Back here in I.O.U.S.A., foreclosures in the top 100 metropolitan areas of the U.S. surged 78% in 2007, reports RealtyTrac today. A remarkable 1.3% of all homeowners in these areas filed for foreclosure last year. California, Nevada, Florida, Ohio and Michigan led the way.
In response to the ongoing trouble caused by the staggering foreclosure rate, the Federal Reserve injected $30 billion of ready cash into the banking industry yesterday, via short-term loans. That’s the fifth “loan auction” conducted by the Fed since the practice began late last year. So far, the auctions have accounted for $130 billion in emergency funds for the reeling U.S. banking system.
“We need to remain very focused on the downside risks to the economy,” said San Francisco Fed President Janet Yellen yesterday. “Our job is to make sure we create enough of a fire wall … so fire doesn’t hurt innocent bystanders.”
Translation: “Forget price stability, we’re going to manage the entire economy.”
In one statement, she single-handedly repurposed the charter of the Fed. According to Yellen, the Fed’s doing a good job, thank you very much. In her view, it’s “most probable” that the U.S. economy would avoid recession.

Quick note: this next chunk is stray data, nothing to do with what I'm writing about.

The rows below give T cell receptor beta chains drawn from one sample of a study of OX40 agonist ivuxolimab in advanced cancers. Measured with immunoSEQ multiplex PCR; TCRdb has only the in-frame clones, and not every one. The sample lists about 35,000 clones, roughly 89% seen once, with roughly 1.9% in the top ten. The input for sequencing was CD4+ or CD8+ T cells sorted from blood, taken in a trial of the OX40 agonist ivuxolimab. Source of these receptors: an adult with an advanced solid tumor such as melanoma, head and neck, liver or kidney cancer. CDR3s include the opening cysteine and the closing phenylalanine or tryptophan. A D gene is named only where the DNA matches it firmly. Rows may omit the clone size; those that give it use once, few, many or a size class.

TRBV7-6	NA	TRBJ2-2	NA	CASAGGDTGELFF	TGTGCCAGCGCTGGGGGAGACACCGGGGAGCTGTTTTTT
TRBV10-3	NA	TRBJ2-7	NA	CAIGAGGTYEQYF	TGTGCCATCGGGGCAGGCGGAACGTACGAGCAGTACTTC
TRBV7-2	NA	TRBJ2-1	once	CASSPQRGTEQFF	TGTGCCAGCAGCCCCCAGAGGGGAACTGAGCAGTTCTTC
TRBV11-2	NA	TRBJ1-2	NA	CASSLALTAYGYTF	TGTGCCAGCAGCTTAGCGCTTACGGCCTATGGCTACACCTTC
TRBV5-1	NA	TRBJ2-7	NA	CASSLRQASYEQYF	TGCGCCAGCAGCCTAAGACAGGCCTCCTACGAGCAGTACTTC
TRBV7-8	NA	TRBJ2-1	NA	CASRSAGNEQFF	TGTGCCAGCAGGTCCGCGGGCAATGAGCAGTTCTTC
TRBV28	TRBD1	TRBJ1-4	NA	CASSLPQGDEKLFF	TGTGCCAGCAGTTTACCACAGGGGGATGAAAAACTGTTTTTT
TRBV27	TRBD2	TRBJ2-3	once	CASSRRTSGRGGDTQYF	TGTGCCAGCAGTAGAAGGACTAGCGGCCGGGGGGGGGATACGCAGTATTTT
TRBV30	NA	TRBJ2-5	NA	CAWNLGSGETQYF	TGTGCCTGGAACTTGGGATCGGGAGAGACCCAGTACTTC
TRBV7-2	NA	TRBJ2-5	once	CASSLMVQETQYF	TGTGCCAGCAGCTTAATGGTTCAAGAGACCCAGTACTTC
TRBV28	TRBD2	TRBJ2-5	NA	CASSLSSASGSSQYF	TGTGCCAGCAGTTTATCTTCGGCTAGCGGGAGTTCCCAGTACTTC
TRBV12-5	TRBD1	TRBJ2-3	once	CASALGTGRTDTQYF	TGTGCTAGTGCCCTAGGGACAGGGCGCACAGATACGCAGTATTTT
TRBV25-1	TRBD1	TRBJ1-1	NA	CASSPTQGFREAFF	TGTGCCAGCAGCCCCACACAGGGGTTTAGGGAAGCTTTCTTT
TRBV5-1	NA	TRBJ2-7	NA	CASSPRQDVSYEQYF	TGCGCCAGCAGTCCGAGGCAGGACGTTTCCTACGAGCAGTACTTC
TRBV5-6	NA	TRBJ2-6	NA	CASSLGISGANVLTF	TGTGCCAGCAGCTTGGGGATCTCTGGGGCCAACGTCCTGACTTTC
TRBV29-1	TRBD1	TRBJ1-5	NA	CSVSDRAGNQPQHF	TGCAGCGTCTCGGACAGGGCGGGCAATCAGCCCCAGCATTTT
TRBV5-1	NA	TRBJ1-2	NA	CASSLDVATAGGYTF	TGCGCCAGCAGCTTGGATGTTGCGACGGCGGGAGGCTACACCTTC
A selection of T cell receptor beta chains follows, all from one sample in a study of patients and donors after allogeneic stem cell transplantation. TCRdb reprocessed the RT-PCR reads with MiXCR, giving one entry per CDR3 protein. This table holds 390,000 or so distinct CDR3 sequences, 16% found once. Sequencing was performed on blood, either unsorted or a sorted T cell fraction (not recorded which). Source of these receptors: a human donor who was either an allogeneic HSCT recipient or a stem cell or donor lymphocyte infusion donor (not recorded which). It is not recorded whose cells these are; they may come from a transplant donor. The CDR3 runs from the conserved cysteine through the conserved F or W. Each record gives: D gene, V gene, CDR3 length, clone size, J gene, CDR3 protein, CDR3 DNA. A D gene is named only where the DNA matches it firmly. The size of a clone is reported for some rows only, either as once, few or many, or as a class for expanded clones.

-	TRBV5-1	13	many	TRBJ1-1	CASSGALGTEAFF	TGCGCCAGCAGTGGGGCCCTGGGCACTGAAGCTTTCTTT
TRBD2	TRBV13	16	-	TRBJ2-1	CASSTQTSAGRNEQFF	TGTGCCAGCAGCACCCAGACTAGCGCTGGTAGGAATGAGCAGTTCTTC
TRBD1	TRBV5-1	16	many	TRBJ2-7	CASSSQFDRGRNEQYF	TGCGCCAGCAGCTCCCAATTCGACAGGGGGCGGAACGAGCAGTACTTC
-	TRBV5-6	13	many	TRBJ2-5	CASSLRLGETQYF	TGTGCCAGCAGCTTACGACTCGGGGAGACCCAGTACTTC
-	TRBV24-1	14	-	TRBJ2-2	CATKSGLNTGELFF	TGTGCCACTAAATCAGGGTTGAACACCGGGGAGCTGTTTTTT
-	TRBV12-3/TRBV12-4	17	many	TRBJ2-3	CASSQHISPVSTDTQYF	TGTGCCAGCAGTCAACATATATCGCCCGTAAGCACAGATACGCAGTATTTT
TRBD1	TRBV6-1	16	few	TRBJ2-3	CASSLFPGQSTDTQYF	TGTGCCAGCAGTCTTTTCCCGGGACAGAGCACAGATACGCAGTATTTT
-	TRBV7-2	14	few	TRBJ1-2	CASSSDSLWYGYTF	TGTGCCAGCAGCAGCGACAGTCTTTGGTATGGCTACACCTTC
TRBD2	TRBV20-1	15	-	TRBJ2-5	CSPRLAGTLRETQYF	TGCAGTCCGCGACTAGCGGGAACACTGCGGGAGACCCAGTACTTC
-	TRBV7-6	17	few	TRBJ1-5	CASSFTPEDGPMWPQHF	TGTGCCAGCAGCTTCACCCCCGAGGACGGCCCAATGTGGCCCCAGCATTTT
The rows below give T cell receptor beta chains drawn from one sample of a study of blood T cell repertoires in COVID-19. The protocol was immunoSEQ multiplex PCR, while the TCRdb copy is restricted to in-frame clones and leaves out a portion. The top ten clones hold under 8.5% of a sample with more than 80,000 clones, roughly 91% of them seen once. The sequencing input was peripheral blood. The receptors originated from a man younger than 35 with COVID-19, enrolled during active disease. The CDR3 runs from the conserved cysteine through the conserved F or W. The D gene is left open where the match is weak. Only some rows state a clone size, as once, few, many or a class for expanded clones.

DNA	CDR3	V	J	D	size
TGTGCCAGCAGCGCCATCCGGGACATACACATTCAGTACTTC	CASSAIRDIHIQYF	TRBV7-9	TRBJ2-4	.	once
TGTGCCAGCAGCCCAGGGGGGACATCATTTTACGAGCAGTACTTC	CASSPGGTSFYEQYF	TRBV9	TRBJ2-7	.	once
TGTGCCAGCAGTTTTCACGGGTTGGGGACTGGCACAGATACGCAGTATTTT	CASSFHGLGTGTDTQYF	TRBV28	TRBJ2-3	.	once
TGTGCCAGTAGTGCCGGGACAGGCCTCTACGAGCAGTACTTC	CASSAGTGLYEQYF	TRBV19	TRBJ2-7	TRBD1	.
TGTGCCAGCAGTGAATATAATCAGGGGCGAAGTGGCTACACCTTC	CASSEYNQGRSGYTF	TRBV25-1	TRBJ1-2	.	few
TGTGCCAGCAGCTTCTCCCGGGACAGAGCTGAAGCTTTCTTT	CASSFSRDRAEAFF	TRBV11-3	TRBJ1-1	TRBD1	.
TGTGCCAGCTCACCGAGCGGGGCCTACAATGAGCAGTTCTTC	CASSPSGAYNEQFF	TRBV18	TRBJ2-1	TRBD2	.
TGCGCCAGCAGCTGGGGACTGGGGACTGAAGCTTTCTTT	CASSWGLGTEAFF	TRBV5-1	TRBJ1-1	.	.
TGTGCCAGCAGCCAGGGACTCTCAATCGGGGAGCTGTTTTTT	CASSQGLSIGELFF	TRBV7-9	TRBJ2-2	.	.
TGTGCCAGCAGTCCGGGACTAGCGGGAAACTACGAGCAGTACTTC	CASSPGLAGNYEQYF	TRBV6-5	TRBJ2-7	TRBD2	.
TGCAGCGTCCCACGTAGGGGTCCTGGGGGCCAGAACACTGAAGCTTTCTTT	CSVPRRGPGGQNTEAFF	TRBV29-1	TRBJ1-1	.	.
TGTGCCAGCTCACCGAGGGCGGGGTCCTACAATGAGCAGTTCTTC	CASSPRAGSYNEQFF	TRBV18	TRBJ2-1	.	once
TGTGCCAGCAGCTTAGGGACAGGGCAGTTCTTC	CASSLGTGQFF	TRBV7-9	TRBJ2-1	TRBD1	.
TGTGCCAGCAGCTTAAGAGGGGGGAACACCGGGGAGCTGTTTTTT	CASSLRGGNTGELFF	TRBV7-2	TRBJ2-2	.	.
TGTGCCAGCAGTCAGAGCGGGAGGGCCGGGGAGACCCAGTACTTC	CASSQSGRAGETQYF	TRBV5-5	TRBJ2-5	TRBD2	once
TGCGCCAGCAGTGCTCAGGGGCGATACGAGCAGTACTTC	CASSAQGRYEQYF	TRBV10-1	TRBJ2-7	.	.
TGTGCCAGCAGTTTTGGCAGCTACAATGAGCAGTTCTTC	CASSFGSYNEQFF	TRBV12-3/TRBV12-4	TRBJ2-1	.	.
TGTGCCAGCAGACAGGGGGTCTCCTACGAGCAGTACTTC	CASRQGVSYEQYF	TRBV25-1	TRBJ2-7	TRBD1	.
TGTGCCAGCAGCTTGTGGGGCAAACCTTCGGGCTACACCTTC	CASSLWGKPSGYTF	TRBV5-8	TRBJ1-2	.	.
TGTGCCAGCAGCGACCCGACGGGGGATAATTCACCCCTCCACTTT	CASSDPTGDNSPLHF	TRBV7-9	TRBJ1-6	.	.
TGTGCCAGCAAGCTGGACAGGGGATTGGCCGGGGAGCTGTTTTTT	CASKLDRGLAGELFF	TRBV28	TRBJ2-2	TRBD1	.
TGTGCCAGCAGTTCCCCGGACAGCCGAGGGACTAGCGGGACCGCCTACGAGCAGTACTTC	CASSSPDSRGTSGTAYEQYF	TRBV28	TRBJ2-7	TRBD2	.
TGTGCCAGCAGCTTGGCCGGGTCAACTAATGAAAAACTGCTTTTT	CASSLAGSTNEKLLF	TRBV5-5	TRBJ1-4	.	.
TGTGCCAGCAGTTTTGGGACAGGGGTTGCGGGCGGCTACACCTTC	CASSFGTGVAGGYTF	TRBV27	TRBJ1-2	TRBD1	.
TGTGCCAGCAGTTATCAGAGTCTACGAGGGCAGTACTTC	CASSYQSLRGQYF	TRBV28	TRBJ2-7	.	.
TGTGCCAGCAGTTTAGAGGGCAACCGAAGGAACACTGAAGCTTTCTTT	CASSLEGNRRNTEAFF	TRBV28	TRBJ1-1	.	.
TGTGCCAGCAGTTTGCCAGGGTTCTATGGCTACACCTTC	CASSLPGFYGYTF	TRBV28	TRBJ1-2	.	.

“I have contended for some time,” notes John Williams of shadowstats.com, “that the Fed will do everything in its power — create whatever money/liquidity is necessary — to prevent any portion of the financial system from collapsing. The Fed cannot allow any sector to fail, given the heavy interrelationships and leverage built upon leverage within the broad U.S. financial markets and industry. Failure in one area quickly would implode the entire system.
“No one has been through a crisis of the current magnitude for three-quarters of a century. Coming into the Great Depression, the United States was on the gold standard and enjoyed fiscal and trade surpluses, which offered some meaningful policy options to the government.
“Today’s environment has had the meaningful options fully depleted, leaving only gimmicks and the government’s ability to print money.”
U.S. markets finished higher yesterday, fueled almost entirely by Warren Buffett’s offer to “bail out” struggling bond insurers, just one of the areas threatening to implode.
The Dow gained 1%, the S&P 500 rose 0.7% and the Nasdaq ended unchanged.
But while most stocks enjoyed a Buffett-driven rally, the shares of the very stocks he offered to rescue absolutely tanked. Both MBIA and Ambac stocks fell 15% on the rumors that one, or both, had denied Buffett’s offer.
Ambac did, in fact, give Buffett the cold shoulder. His offer “would result in little to no net capital relief to support Ambac’s ratings,” the company complained. A closer look reveals why. The Oracle offered to take on $6 billion in muni bonds — classically stable investments — for a $3 billion fee.